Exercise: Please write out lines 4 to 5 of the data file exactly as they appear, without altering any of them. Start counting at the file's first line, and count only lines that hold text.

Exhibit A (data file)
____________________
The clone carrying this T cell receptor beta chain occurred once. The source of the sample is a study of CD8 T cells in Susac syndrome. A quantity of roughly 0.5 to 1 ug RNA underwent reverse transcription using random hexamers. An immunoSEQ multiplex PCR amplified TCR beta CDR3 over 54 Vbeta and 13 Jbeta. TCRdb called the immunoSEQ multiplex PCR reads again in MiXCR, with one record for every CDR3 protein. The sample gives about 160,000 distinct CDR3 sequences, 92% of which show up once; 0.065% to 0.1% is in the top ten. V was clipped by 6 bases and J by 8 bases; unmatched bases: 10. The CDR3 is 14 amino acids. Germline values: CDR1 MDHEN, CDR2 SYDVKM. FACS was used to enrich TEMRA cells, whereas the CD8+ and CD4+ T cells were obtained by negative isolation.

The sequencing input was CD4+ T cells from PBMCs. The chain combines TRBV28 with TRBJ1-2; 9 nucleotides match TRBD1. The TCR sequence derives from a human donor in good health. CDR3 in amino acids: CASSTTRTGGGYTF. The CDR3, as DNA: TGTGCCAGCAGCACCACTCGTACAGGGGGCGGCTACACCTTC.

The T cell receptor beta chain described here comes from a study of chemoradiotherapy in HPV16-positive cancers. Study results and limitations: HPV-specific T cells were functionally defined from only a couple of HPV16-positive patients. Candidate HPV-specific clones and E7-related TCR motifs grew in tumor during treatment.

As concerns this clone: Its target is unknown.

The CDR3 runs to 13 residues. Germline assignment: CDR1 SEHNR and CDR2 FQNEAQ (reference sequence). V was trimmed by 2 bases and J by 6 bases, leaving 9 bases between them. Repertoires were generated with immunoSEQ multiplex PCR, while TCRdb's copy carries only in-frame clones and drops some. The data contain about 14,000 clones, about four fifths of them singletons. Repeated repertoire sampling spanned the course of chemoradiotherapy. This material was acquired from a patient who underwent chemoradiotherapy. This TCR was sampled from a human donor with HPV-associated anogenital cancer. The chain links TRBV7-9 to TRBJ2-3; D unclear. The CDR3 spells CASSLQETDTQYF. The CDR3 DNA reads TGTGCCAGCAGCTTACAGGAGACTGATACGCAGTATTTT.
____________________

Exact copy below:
As concerns this clone: Its target is unknown.

The CDR3 runs to 13 residues. Germline assignment: CDR1 SEHNR and CDR2 FQNEAQ (reference sequence). V was trimmed by 2 bases and J by 6 bases, leaving 9 bases between them. Repertoires were generated with immunoSEQ multiplex PCR, while TCRdb's copy carries only in-frame clones and drops some. The data contain about 14,000 clones, about four fifths of them singletons. Repeated repertoire sampling spanned the course of chemoradiotherapy. This material was acquired from a patient who underwent chemoradiotherapy. This TCR was sampled from a human donor with HPV-associated anogenital cancer. The chain links TRBV7-9 to TRBJ2-3; D unclear. The CDR3 spells CASSLQETDTQYF. The CDR3 DNA reads TGTGCCAGCAGCTTACAGGAGACTGATACGCAGTATTTT.